# Joint density of two correlated normal random variables

Let $X \text{~}N(\mu_x, \sigma_x^2)$ and $Y \text{~}N(\mu_y, \sigma_y^2)$ be two correlated normal random variables and $U = \frac{X - \mu_x}{\sigma_x}$ and $U = \frac{Y - \mu_x}{\sigma_x}$ be two normalized random variables with $\text{Cov(U,V)} = \rho = \frac{\sigma_{x,y}^2}{\sigma_x^2\sigma_y^2}$ where $\sigma_{xy}^2$ is the covariance of $X$ and $Y$.

The book I'm reading states that the joint density derived of $U$ and $V$ is $$f_{UV}(u,v) = \frac{1}{2\pi \sqrt{1-\rho^2}}\text{exp}(-\frac{u^2 - 2\rho u v + v^2}{2(1-p^2)})$$

How is this joint density derived? And how can I convert this density from $UV$ to $XY$?

## 1 Answer

The multivariate normal distribution of a vector $x\in \mathbf{R}^n$ is defined as $$f(x) = \frac{1}{(2\pi)^n |\Sigma|} e^{-1/2 \cdot (x-\mu)^T\Sigma^{-1}(x-\mu)}$$ where $\Sigma\in \mathbf{R}^{n\times n}$ is the covariance matrix where $\Sigma_{ij} = \mathbf{Cov}(x_i,x_j)$ (note the special case when $i=j$ is just $\mathbf{var}(x_i)$), $|\Sigma|$ is the determinant of the matrix, and $\mu\in\mathbf{R}^n$ is the mean.

With all this out of the way, the answer to your second question about how to represent the distribution in $XY$ rather than $UV$ is already answered by the definition of the normal distribution. Specifically, $$\mu = [\mu_x, \mu_y]^T$$ $$\Sigma = \begin{bmatrix}\sigma_x^2 & \sigma_{xy}^2\\ \sigma_{yx}^2 & \sigma_y^2\end{bmatrix}$$ $$|\Sigma| = \sigma_x^2\sigma_y^2 - \sigma_{xy}^2 \cdot \sigma_{yx}^2$$ Plug in $x = [X,Y]^T$ and that is distribution.

For your first question, notice that we can relate $UV$ and $XY$ by a linear (technically affine) transformation $$\begin{bmatrix} U\\ V \end{bmatrix} = \begin{bmatrix} 1/\sigma_x & 0\\ 0 & 1/\sigma_y \end{bmatrix} \begin{bmatrix} X\\ Y \end{bmatrix} + \begin{bmatrix} -\mu_x /\sigma_x\\ -\mu_y / \sigma_y \end{bmatrix}$$ More succinctly, we have $u = Ax + b$. It just so happens that a linear combination (plus a possible constant) of Gaussian random variables, is in fact Gaussian (this is not obvious). And since we know the Gaussian PDF is defined by the two parameters $\Sigma$ and $\mu$, if we can find those, then we are done.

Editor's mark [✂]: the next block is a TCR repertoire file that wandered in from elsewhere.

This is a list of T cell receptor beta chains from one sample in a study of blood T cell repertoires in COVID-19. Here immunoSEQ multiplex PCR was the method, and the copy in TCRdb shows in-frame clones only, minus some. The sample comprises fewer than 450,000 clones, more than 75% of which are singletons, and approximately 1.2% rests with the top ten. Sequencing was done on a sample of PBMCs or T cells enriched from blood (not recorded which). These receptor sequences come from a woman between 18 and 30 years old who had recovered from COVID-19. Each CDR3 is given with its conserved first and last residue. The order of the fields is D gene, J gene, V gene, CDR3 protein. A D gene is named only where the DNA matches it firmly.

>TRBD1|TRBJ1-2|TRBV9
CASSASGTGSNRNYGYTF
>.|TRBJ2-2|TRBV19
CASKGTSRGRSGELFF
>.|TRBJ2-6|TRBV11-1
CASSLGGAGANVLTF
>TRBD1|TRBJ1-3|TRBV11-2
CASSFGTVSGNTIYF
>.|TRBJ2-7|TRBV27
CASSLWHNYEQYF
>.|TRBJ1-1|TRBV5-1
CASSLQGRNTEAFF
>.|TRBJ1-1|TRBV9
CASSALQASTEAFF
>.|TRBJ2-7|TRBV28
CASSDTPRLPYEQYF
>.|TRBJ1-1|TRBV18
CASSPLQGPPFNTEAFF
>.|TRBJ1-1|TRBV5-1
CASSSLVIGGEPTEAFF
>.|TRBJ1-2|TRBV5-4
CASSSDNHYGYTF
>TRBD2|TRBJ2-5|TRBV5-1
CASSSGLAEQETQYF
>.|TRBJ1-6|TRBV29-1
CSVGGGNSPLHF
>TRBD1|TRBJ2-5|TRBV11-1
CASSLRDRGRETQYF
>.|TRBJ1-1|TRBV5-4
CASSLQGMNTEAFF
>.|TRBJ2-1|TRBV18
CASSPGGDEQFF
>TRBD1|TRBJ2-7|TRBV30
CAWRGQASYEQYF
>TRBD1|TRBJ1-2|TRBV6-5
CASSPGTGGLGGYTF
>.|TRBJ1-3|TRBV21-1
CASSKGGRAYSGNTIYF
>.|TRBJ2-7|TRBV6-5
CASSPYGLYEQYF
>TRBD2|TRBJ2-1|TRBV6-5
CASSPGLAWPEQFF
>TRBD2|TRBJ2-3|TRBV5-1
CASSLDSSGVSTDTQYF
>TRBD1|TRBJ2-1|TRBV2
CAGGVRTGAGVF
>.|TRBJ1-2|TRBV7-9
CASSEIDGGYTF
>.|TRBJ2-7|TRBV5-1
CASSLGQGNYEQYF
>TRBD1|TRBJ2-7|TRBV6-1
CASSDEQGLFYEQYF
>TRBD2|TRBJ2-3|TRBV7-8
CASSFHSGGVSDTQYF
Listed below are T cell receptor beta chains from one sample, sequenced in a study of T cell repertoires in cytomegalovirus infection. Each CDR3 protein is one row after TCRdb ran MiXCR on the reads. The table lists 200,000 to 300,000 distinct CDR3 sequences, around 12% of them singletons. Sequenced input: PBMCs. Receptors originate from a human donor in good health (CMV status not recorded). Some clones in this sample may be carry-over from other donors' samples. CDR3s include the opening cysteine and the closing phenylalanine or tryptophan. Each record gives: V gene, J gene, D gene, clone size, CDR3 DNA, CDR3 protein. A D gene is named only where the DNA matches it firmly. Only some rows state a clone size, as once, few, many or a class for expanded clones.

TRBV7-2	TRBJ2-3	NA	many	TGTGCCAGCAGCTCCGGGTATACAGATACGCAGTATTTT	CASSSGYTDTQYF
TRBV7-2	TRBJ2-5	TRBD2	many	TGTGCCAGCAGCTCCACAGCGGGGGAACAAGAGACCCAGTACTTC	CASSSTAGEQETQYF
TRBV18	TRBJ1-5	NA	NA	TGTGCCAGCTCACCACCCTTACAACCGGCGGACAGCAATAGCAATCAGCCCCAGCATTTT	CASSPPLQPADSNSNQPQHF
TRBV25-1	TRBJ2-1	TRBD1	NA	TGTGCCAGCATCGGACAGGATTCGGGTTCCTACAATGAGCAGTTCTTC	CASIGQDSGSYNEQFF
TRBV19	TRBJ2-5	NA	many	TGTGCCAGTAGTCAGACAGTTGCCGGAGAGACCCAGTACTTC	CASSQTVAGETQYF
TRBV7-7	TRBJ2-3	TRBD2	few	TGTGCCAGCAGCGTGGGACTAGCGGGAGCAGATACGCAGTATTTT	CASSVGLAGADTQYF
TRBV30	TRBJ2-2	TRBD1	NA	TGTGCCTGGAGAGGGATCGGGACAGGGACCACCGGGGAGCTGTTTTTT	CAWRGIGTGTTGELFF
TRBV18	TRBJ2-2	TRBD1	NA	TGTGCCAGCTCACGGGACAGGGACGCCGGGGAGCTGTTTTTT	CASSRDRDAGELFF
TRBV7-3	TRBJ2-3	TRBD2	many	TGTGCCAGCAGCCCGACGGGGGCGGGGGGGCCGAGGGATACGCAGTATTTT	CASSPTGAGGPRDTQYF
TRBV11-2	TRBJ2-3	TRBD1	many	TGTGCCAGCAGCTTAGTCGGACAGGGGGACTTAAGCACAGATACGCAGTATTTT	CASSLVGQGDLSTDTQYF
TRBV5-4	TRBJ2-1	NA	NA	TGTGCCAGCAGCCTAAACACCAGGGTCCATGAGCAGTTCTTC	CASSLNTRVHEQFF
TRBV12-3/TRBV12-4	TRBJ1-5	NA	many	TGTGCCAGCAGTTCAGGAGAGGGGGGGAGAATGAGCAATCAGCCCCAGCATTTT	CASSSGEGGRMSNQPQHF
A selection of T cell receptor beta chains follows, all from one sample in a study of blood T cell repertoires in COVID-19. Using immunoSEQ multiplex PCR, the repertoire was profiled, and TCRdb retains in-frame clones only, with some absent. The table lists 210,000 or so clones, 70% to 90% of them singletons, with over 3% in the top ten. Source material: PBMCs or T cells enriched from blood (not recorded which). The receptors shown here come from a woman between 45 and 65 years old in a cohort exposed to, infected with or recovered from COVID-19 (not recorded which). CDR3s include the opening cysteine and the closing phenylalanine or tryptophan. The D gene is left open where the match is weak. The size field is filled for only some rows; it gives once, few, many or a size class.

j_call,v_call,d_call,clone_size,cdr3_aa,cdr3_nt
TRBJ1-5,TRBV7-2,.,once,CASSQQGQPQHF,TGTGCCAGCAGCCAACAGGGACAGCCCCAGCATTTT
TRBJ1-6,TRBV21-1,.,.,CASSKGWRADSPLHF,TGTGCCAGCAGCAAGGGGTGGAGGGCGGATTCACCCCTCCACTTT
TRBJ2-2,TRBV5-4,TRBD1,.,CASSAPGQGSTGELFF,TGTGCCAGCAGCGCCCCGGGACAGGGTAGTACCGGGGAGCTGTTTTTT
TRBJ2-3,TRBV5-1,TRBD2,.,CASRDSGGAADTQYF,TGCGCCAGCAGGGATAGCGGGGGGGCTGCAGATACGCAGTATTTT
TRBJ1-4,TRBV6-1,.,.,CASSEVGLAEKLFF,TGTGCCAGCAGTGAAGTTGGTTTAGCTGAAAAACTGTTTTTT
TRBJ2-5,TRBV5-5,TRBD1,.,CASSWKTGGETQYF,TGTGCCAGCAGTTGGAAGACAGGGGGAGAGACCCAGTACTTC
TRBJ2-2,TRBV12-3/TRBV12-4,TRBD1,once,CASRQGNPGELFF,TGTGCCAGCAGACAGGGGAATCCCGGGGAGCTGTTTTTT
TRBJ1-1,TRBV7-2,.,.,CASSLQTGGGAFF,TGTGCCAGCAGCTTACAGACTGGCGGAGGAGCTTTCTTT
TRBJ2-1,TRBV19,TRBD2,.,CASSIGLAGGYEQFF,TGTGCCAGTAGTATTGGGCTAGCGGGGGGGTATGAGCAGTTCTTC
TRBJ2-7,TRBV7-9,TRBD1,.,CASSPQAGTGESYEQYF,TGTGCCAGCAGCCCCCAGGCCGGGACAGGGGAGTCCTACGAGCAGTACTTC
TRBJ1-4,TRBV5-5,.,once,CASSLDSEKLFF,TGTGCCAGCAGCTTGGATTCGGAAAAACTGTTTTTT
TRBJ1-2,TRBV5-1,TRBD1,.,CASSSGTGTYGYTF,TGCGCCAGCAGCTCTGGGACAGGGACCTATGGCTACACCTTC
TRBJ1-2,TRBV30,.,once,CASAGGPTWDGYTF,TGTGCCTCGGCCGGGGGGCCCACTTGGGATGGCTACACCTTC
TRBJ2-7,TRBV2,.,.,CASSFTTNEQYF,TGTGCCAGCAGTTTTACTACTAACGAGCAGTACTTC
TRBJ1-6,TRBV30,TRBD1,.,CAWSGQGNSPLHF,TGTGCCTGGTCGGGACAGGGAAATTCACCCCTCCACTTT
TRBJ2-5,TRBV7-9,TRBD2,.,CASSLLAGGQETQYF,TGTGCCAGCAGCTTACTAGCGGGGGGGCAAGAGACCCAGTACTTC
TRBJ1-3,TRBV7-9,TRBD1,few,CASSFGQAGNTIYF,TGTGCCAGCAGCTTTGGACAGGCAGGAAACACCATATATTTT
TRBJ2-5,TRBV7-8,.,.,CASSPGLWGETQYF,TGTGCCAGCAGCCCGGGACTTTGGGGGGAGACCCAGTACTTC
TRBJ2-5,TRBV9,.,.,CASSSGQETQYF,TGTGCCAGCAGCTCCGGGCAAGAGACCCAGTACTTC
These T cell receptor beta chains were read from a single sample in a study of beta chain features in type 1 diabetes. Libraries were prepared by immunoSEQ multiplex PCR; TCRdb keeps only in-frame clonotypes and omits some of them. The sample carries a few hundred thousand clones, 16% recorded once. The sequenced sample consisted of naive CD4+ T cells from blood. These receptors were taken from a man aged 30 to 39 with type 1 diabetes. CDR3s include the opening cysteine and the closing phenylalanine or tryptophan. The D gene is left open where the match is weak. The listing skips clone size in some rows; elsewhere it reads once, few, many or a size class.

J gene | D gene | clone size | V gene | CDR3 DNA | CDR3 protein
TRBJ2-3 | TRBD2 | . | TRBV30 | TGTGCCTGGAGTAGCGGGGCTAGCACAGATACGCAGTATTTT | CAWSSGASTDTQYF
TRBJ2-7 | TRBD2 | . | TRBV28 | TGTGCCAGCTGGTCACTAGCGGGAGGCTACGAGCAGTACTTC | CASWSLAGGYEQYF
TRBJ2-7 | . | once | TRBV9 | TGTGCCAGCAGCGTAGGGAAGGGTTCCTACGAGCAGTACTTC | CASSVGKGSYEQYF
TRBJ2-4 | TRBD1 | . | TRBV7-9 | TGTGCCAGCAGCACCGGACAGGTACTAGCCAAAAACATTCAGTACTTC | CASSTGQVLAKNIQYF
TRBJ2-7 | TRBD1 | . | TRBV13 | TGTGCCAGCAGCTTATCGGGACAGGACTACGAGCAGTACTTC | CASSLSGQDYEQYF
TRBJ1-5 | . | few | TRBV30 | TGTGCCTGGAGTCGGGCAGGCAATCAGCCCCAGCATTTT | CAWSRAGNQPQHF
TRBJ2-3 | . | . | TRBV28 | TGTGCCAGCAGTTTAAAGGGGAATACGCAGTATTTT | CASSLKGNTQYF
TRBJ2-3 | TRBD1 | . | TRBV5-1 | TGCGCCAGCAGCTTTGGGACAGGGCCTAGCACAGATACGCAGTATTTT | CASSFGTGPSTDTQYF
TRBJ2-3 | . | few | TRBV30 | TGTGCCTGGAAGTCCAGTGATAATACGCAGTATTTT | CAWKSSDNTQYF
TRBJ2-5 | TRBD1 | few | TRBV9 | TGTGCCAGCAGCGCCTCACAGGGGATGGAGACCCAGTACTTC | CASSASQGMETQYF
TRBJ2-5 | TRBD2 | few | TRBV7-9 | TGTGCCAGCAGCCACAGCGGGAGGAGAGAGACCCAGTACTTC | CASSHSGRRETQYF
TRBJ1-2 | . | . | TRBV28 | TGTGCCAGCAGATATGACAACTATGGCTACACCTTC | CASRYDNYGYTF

It should be clear from linearity of expectation that the mean of $u\in \mathbf{R}^2$ is just $A\mu +b$. For the covariance we have the identity $\mathbf{cov}(Az + b) = A\mathbf{cov}(z)A^T$ (this also more or less falls out from linearity of expectation and you can find numerous proofs online)

Doing everything out we find that the distribution of $UV$ is Gaussian with mean vector $$\mu_{UV} = \begin{bmatrix} 1/\sigma_x & 0\\ 0 & 1/\sigma_y \end{bmatrix} \begin{bmatrix} \mu_x\\ \mu_y \end{bmatrix} + \begin{bmatrix} -\mu_x /\sigma_x\\ -\mu_y / \sigma_y \end{bmatrix} = \begin{bmatrix} 0\\ 0 \end{bmatrix}$$ $$\Sigma_{UV} = \begin{bmatrix} 1/\sigma_x & 0\\ 0 & 1/\sigma_y \end{bmatrix} \begin{bmatrix}\sigma_x^2 & \sigma_{xy}^2\\ \sigma_{yx}^2 & \sigma_y^2 \end{bmatrix} \begin{bmatrix} 1/\sigma_x & 0\\ 0 & 1/\sigma_y \end{bmatrix} = \begin{bmatrix} 1 & \rho \\ \rho & 1 \end{bmatrix}$$

You can go ahead and compute the inverse and determinant and see that you get the joint PDF you have described

• Can you expand on what you mean by "plug in $x=[X,Y]^T$ and that is the distribution"? By substituting in $(x,y)$ for $(u,v)$ in $f_{UV}(u,v)$ I don't see why that would be the distribution. – Oliver G Apr 28 '18 at 13:41
• The distribution is given by $f(x)$ (see my answer above) where $x$ is a column vector $[X,Y]^T$ (i.e. $x$ is not the same $x$ you are using). You know all the parameters so you just substitute in all the values. $f_{UV}(u,v)$ does not come into play – Casey Apr 28 '18 at 18:21
• But by substituting in all the values then you're just writing $f_{XY}(x,y)$ and not inverting $f_{UV}(u,v)$ to get $f_{XY}(x,y)$. Given the information in the box of my question how do you invert $f_{UV}(u,v)$ to get $f_{XY}(x,y)$? – Oliver G Apr 28 '18 at 20:27
• Exactly, there is no need to transform $f_{UV}(u,v)$ to $f_{XY}(x,y)$. The problem states the properties of the joint density of $X$ and $Y$ and that is the end of the story. Going from $UV$ to $XY$ is circular. In order to get $UV$ you have to know the distribution of $XY$ in the first place. If you insist on doing it, purely as an exercise, then you can apply everything above to $x = A^{-1}u -A^{-1}b$ – Casey Apr 29 '18 at 2:44